How many trailing zeros are there in 100! (! is read as factorial)? This is one of the most common problems in elementary school and middle school math competitions and for those who have memorized the strategy, this can be solved in less than five seconds. There are (100/5) + (100/25) = 24 trailing zeros in 100!. But why does the trick works?
Example 1: How many zeroes are there in ?
For those who are new to the factorial notation, when we say , we mean that we multiply and and all the way down to . That is
So, where did all the zeros come from? Zero came from 5 multiplied by any even number factor. For example, in , if we multiply and , this will give us 30, a number with one trailing zero. Notice that none of the remaining numbers in the multiplication can add another trailing zero. » Read more
Mathematics is difficult to many, but it sometimes can be fun as well. And luckily, there are creative and gifted people who never stop from making the subject light and funny. In this post, we look at some of the funny math sites on the web, particularly those who publish math web comics. Enjoy browsing the list!
1. XKCD – XKCD is a web comic of romance, sarcasm, and language. Among the three, I think sarcasm is the most successful (lol). In its home page, it says that “This comic occasionally contains strong language (which may not be suitable for children), unusual humor (which maybe unsuitable for adults), and advanced mathematics (which maybe unsuitable for liberal arts majors).” A web comic of sarcasm indeed.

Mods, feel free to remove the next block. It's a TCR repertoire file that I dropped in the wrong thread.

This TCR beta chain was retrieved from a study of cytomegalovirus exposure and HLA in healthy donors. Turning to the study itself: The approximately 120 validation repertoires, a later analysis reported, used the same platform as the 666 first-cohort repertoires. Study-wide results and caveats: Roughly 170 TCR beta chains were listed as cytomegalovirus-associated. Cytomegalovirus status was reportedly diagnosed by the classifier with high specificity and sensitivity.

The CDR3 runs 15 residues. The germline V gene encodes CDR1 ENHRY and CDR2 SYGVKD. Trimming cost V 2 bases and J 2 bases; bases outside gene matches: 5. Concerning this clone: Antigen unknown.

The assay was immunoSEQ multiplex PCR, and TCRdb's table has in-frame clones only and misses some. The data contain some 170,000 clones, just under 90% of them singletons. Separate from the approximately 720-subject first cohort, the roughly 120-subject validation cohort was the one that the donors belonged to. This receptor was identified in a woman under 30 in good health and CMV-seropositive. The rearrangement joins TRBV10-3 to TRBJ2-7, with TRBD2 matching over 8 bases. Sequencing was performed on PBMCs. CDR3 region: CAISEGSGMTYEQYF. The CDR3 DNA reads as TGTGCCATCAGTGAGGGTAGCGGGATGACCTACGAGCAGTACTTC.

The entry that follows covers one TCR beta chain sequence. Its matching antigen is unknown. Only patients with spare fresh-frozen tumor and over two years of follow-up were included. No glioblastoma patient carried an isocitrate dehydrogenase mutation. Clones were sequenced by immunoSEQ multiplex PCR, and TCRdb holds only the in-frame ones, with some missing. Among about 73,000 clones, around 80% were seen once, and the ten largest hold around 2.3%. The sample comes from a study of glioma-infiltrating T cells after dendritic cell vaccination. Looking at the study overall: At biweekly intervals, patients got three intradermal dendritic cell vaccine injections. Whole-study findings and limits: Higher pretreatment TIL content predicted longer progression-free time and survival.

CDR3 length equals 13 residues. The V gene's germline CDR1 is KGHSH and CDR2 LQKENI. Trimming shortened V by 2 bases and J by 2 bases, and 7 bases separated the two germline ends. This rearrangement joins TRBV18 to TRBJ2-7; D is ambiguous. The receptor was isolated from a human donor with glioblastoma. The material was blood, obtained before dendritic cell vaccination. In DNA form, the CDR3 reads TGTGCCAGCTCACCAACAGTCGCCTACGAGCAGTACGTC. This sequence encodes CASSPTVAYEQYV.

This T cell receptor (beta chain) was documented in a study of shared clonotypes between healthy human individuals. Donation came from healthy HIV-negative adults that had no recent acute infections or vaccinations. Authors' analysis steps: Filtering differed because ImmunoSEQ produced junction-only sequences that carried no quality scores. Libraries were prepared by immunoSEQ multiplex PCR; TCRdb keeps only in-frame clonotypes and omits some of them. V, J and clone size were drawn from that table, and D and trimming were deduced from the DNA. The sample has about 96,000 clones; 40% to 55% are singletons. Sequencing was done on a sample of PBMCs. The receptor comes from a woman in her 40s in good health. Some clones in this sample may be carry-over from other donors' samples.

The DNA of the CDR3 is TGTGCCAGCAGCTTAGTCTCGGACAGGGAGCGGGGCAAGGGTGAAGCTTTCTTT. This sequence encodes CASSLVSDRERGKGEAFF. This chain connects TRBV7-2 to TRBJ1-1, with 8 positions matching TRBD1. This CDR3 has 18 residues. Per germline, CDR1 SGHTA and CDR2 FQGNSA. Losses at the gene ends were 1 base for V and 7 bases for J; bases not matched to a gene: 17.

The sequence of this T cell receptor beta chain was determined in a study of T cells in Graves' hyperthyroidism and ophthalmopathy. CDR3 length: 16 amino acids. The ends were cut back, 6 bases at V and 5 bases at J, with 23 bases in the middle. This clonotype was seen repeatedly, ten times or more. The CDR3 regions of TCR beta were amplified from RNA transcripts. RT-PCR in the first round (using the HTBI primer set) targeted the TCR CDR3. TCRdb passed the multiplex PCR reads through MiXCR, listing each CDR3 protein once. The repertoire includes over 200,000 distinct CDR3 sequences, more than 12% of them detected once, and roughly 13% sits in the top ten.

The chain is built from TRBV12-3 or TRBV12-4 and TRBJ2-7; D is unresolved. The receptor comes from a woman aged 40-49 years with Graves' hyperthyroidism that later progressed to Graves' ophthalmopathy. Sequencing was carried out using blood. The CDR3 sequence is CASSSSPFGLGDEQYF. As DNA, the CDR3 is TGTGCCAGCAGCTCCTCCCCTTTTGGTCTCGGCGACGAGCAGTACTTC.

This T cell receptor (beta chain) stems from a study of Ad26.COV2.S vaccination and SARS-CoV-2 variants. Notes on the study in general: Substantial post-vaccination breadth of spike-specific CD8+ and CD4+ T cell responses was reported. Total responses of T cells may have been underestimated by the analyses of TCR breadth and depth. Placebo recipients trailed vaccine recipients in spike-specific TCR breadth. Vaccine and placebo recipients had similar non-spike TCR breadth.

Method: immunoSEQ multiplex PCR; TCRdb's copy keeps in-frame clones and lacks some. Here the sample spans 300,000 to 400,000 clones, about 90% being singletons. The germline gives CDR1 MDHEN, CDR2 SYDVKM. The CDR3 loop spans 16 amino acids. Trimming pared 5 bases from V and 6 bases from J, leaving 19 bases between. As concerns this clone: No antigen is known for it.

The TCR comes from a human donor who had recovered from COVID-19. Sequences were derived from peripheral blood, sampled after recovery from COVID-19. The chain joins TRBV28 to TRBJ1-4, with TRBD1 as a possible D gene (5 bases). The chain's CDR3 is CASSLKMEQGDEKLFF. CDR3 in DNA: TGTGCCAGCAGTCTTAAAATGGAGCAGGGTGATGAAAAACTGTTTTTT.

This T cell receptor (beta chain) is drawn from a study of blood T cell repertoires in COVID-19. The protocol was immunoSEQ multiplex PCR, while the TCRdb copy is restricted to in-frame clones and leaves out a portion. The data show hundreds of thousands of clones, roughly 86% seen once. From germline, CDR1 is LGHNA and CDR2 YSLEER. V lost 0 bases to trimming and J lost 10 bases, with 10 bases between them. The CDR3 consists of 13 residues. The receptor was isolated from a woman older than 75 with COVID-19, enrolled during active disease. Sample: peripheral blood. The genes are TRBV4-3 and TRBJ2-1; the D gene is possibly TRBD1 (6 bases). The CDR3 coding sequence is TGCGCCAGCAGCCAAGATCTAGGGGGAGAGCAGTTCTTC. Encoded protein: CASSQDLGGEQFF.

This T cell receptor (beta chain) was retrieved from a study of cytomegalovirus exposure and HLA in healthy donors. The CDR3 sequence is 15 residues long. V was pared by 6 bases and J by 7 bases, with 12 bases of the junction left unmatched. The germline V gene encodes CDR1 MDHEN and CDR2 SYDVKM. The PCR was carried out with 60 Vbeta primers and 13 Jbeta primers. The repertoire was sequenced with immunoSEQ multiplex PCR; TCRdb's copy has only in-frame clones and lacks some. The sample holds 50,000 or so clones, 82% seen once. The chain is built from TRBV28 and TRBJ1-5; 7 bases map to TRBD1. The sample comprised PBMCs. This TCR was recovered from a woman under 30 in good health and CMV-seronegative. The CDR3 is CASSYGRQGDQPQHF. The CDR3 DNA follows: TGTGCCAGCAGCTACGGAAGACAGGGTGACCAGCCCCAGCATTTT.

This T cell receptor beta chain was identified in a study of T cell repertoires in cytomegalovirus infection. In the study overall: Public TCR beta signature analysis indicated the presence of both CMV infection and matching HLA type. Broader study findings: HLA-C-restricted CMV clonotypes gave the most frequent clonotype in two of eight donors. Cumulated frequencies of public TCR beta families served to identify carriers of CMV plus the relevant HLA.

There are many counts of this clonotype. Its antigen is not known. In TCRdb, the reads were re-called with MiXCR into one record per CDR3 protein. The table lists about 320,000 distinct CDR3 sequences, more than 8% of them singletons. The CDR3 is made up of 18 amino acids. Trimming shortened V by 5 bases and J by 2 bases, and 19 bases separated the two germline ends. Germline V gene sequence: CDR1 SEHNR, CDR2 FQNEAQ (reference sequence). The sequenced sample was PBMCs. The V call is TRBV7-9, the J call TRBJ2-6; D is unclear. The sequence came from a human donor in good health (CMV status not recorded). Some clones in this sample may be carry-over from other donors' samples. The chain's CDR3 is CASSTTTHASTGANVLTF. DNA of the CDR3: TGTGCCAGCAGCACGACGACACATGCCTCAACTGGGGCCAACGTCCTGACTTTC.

2. (x,why?) – A math comic sites written by Chris Burke. The blog also contains some math jokes and also serious math sometimes. Mr. Burke usually allows bloggers to use his comics on blogs (I asked him two years ago) as long as you ask his permission. » Read more
Last year, I had a good discussion with some teachers about Venn diagrams. Several teachers commented that I should change the diagram below because it might give an impression that the number of rational numbers is the same as the number of irrational numbers. Sadly, I was not sure if I was able to explain my point. Anyway, below is an extended explanation to those comments.
Venn diagrams usually represent the logical relationships among sets. They do not concern with their cardinality (the number of elements). For example, if sets A and B have common elements, then their relationship can be represented by any of the three Venn diagrams below. In creating Venn diagrams, you do not represent if there is only one common element, or there are many: you are representing if there are common elements or there are none. » Read more